I teach ESL in Sealy, Texas and I teach 4th through 12th grade. I am always trying to motivate or even inspire my students because many of them have great obstacles to overcome. I am a real believer in the newspaper for the classroom because I can find so many articles that would be of interest to my students. Just today, I found an article about a soccer player who came to the United States and he, too, had to overcome many obstacles. To make a lesson on it, I pull out the vocabulary that I think will increase their English, and then of course, I present it to the class. We usually play some kind of game with the new vocabulary, and then I put them in small groups and they read the article and answer questions to it. I also make dialogues from the new vocabulary. I love to teach English through novels that pertain to something that my students can relate to. I use music in many different ways as well as art. I have a karaoke machine with two microphones and we not only sing but do poems, weather reports, etc. I buy music videos and type the words out so the students can read the words, sing the words and see it performed on video. I like to do jazz chants, too. Most of my students have a natural artistic talent and they love to learn about artists. I teach English this way as well. I am always looking for new ideas! [Cyrilla Ivey: Sealy, Texas]


English in regular schools (public and private) still work very traditionally. Students learn grammar and translation, but hardly ever speak the language. One of the reasons is that most of the classrooms in Brazil have about 40 students. [Maria Cristina Pereira: Sao Jose dos Campos, Sao Paulo]

New Zealand

I operate a non profit organisation in New Zealand and I bring about 1,800 Japanese students to NZ per year to encourage their English studies and to sharpen their cultural awareness.

As our students come in the summer vacation we usually try to make the English learning fun thus taking the pressure of the students and making the learning of the language enjoyable. We have so little time to teach and this makes our job of choosing what to teach a little difficult. Trying to teach ESL (which is a progressive course) is almost impossible. We try to major on pronunciation and conversation. At first this is a new concept for the Japanese student but with the affects of having to communicate in the homestay, the student becomes more assertive and will join in the conversation and start to volunteer information verbally.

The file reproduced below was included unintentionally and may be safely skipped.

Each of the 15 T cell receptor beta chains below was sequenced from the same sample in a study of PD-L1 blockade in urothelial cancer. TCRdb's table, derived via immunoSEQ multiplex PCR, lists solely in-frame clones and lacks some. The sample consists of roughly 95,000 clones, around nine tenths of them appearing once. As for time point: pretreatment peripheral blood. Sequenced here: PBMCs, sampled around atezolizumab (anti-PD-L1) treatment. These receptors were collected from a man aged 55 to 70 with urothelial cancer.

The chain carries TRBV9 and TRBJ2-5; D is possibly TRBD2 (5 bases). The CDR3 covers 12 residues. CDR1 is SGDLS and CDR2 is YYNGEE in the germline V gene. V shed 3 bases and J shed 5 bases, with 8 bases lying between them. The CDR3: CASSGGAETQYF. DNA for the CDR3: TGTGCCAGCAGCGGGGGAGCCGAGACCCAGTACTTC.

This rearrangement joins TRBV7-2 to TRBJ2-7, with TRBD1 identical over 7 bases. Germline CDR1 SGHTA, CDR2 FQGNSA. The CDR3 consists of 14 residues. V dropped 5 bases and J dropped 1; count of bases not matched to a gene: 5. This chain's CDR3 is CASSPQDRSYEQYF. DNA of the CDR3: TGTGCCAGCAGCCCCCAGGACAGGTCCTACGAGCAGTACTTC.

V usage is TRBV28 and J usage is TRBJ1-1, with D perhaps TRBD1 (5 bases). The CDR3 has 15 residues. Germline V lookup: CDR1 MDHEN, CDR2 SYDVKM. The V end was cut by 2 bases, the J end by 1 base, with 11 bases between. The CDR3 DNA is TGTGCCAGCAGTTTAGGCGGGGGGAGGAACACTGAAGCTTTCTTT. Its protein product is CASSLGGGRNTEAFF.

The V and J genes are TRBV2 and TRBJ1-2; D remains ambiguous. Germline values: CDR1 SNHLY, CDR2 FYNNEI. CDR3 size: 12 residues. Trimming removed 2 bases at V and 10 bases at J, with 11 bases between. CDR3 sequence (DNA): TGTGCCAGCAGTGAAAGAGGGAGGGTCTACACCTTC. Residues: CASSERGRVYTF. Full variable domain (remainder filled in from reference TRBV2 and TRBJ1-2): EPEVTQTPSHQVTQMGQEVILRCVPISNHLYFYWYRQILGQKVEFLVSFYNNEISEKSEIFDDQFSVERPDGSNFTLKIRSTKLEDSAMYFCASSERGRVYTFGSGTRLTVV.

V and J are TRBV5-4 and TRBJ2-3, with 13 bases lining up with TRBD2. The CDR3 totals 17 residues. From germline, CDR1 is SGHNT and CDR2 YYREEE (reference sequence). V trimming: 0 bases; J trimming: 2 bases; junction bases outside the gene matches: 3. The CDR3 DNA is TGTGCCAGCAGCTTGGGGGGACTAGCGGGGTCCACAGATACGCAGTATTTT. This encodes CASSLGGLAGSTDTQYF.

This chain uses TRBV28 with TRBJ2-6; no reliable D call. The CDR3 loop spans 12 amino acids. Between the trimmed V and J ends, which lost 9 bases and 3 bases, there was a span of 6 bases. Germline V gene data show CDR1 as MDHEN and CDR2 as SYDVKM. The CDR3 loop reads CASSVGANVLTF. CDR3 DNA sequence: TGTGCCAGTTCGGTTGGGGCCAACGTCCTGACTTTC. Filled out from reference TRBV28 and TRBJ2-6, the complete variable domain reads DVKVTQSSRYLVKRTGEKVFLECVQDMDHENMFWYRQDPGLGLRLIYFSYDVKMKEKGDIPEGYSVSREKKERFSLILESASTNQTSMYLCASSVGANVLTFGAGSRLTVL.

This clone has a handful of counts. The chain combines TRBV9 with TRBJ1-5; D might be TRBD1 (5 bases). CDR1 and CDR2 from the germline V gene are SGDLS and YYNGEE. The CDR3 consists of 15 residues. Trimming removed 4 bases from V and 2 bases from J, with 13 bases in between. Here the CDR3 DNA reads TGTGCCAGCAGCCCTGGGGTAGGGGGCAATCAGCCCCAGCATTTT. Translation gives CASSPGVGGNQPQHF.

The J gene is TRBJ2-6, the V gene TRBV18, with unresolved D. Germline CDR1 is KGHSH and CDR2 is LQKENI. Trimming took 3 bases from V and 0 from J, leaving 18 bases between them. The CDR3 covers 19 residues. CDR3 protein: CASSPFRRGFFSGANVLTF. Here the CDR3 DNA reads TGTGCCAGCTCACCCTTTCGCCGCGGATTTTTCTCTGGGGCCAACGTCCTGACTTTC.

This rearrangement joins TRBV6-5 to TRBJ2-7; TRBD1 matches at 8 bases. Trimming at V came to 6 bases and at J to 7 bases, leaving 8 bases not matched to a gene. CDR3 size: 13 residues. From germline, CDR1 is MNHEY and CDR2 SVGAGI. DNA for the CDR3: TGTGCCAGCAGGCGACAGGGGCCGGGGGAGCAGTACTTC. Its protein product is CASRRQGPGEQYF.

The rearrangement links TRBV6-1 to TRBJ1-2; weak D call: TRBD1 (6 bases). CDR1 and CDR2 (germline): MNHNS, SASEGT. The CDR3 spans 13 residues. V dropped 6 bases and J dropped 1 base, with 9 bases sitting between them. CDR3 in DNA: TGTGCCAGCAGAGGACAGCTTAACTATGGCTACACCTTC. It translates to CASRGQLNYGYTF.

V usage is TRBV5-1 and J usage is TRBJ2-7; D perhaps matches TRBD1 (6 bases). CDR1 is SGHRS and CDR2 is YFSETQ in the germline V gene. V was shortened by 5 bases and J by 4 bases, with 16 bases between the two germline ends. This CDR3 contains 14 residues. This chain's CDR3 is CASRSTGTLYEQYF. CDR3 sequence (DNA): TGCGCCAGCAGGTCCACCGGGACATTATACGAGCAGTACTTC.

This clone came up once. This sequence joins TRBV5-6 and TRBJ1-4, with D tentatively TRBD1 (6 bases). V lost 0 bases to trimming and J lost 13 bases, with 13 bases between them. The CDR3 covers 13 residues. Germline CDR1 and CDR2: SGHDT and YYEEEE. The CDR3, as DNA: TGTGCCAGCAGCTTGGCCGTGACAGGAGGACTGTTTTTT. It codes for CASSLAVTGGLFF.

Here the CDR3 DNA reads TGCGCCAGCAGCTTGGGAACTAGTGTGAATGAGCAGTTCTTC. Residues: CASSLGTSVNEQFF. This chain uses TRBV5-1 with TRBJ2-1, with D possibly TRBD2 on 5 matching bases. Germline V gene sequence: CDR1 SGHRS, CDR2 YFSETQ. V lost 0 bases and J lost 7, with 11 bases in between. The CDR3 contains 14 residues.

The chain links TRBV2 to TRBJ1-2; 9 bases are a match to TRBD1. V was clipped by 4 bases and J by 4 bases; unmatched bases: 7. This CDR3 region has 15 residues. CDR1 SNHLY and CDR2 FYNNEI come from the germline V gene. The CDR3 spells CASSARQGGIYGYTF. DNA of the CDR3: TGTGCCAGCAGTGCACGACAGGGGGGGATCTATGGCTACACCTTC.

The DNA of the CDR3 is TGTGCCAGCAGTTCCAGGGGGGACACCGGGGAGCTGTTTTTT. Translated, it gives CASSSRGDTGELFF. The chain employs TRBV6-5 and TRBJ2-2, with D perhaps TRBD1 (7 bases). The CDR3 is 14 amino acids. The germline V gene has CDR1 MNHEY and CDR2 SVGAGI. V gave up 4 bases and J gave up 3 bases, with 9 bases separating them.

I firmly believe that all language if it is linked into the culture can become alive. We therefore link our classes into cultural experiences, and this seems to work for us.

The major benefit I believe of our programmes is that the Japanese student who has become bogged down with grammar and rote learning all of a sudden sees that the language can live and they take back to Japan a renewed interest in continuing in their study.

Many schools in NZ teach ESL but again I am not so sure that they have the vision to teach the students through experience and culture. This really is quite a fascinating subject and it is nice to talk to someone who has the same aims. [Eileen Garratt: Director NZIIU]

Jersey Channel Islands

Our teaching of English for Speakers of Other Languages puts great emphasis on listening and speaking to start with. We use a lot of fun methods, including "talking" computer programs, tape-cassettes to listen to while reading the associated stories, and TV videos. Much of our work is based on the game-playing approach. However, we also must introduce as quickly as possible key words for all subjects on the curriculum, since the students are with native English speakers for these lessons. Reading and writing comes later, and the method used is pretty much the same as is used to teach native speakers when they are little, although this material has to be specially prepared as infant content wouldn't go down too well with teenagers!

We also revise and consolidate the language needed in other subjects, so we have a very varied, busy and fun time in our ESOL room!

I will add that much is added to a student's motivation when you learn a few complimentary phrases and greetings in his/her language! [Mary]


I teach ESL at an American community college, Panama Canal College, which services many Panamanian high school students as well as adult learners. In our community college, ESL is taught in six different levels using the In Touch and Side by Side series for the first three levels. Azar and the reader American Profiles are used for Levels 4 and 5. Finally, for Level 6 Evergreen is used. The teaching methodology uses grammatical functions which are introduced through oral exercises, creatively retelling stories, and reading and writing exercises. Each student has the opportunity to immerse in real communication from the very beginning. Remember different ESL instructors always integrate into their courses extra activities they have acquired over the years, so each class has general guidelines it follows and the course varies with each instructor. I am currently working on a problem area and that is inadequate vocabulary activities in ESL classes. This is an area that is many times ignored. So I am evaluating the vocabulary levels of students who have finished the ESL program just to see how they rate. [Maria S. Efthimiadis]